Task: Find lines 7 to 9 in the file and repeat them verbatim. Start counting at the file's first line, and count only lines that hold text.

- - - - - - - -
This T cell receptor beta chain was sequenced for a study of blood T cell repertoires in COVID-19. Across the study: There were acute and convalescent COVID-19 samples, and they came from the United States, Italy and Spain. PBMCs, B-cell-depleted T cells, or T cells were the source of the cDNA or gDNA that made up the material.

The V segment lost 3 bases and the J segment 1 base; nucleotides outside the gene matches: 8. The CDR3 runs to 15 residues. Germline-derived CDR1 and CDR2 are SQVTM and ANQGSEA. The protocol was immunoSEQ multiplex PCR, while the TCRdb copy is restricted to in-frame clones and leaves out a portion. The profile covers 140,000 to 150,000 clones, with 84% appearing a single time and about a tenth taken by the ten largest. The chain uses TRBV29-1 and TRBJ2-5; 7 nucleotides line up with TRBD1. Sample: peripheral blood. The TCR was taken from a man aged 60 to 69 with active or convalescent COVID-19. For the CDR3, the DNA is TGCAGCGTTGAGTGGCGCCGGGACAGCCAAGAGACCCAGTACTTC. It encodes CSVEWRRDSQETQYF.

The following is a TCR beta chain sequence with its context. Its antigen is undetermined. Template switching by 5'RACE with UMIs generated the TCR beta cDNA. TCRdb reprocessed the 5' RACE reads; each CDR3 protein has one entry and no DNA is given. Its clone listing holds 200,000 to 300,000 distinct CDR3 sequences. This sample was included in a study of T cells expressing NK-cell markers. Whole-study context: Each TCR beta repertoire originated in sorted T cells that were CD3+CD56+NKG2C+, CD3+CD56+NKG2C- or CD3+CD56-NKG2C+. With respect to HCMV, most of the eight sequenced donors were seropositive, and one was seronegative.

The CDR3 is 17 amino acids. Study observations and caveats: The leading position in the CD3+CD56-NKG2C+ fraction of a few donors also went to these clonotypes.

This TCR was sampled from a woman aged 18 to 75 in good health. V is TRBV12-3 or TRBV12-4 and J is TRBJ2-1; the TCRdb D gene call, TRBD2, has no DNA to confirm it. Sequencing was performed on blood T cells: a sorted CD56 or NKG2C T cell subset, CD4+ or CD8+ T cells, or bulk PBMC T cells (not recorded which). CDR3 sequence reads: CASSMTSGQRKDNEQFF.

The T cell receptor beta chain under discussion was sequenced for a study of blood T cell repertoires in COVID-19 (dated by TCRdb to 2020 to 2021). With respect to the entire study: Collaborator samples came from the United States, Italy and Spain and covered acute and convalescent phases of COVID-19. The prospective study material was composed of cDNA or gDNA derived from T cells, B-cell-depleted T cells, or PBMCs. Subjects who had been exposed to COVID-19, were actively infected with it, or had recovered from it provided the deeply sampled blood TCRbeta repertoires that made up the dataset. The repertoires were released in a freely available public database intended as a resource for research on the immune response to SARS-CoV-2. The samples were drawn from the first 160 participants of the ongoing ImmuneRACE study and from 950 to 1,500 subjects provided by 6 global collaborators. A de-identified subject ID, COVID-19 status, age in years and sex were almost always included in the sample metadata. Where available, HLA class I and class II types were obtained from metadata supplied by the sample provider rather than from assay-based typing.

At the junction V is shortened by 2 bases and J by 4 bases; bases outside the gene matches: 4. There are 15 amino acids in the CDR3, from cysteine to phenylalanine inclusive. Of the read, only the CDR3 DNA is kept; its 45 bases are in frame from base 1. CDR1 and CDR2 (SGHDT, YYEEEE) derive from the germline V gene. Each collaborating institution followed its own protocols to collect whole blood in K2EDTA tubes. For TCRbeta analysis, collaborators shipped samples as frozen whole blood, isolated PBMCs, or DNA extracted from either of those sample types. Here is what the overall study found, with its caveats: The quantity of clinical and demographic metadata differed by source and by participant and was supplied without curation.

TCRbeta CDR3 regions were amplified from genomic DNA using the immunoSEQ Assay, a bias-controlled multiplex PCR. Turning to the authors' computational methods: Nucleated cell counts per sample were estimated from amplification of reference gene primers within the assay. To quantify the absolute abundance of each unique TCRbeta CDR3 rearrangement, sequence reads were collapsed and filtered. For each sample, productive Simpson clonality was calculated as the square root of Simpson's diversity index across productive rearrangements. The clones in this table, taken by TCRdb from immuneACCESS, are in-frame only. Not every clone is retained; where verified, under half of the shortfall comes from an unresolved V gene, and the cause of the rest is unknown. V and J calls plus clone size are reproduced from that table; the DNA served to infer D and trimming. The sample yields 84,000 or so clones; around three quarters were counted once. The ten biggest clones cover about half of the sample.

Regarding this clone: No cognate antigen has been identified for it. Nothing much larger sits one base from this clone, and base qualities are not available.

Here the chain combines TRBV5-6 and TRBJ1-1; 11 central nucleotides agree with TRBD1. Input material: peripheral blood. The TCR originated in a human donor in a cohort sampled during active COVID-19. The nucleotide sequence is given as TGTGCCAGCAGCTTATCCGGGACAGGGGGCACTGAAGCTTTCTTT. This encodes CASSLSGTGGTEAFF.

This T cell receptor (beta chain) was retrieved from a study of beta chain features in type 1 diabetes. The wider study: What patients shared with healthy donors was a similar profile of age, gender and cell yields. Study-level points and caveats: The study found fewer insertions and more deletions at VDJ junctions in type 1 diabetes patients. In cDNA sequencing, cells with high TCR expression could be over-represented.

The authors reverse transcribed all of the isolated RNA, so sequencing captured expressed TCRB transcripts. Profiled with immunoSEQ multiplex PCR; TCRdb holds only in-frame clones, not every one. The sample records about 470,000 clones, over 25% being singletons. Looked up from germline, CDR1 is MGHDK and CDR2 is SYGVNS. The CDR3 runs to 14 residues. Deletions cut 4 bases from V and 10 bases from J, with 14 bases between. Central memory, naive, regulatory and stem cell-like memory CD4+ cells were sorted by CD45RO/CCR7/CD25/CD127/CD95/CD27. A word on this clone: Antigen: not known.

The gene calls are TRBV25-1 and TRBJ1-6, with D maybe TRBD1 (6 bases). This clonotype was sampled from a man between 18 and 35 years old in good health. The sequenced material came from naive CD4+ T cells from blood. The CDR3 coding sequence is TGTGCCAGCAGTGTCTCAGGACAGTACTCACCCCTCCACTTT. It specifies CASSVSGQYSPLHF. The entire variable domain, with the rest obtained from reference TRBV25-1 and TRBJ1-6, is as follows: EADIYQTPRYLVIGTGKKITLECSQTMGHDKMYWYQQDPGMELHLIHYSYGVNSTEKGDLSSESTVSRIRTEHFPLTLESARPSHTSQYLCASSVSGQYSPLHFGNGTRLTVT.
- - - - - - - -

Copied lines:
At the junction V is shortened by 2 bases and J by 4 bases; bases outside the gene matches: 4. There are 15 amino acids in the CDR3, from cysteine to phenylalanine inclusive. Of the read, only the CDR3 DNA is kept; its 45 bases are in frame from base 1. CDR1 and CDR2 (SGHDT, YYEEEE) derive from the germline V gene. Each collaborating institution followed its own protocols to collect whole blood in K2EDTA tubes. For TCRbeta analysis, collaborators shipped samples as frozen whole blood, isolated PBMCs, or DNA extracted from either of those sample types. Here is what the overall study found, with its caveats: The quantity of clinical and demographic metadata differed by source and by participant and was supplied without curation.

TCRbeta CDR3 regions were amplified from genomic DNA using the immunoSEQ Assay, a bias-controlled multiplex PCR. Turning to the authors' computational methods: Nucleated cell counts per sample were estimated from amplification of reference gene primers within the assay. To quantify the absolute abundance of each unique TCRbeta CDR3 rearrangement, sequence reads were collapsed and filtered. For each sample, productive Simpson clonality was calculated as the square root of Simpson's diversity index across productive rearrangements. The clones in this table, taken by TCRdb from immuneACCESS, are in-frame only. Not every clone is retained; where verified, under half of the shortfall comes from an unresolved V gene, and the cause of the rest is unknown. V and J calls plus clone size are reproduced from that table; the DNA served to infer D and trimming. The sample yields 84,000 or so clones; around three quarters were counted once. The ten biggest clones cover about half of the sample.

Regarding this clone: No cognate antigen has been identified for it. Nothing much larger sits one base from this clone, and base qualities are not available.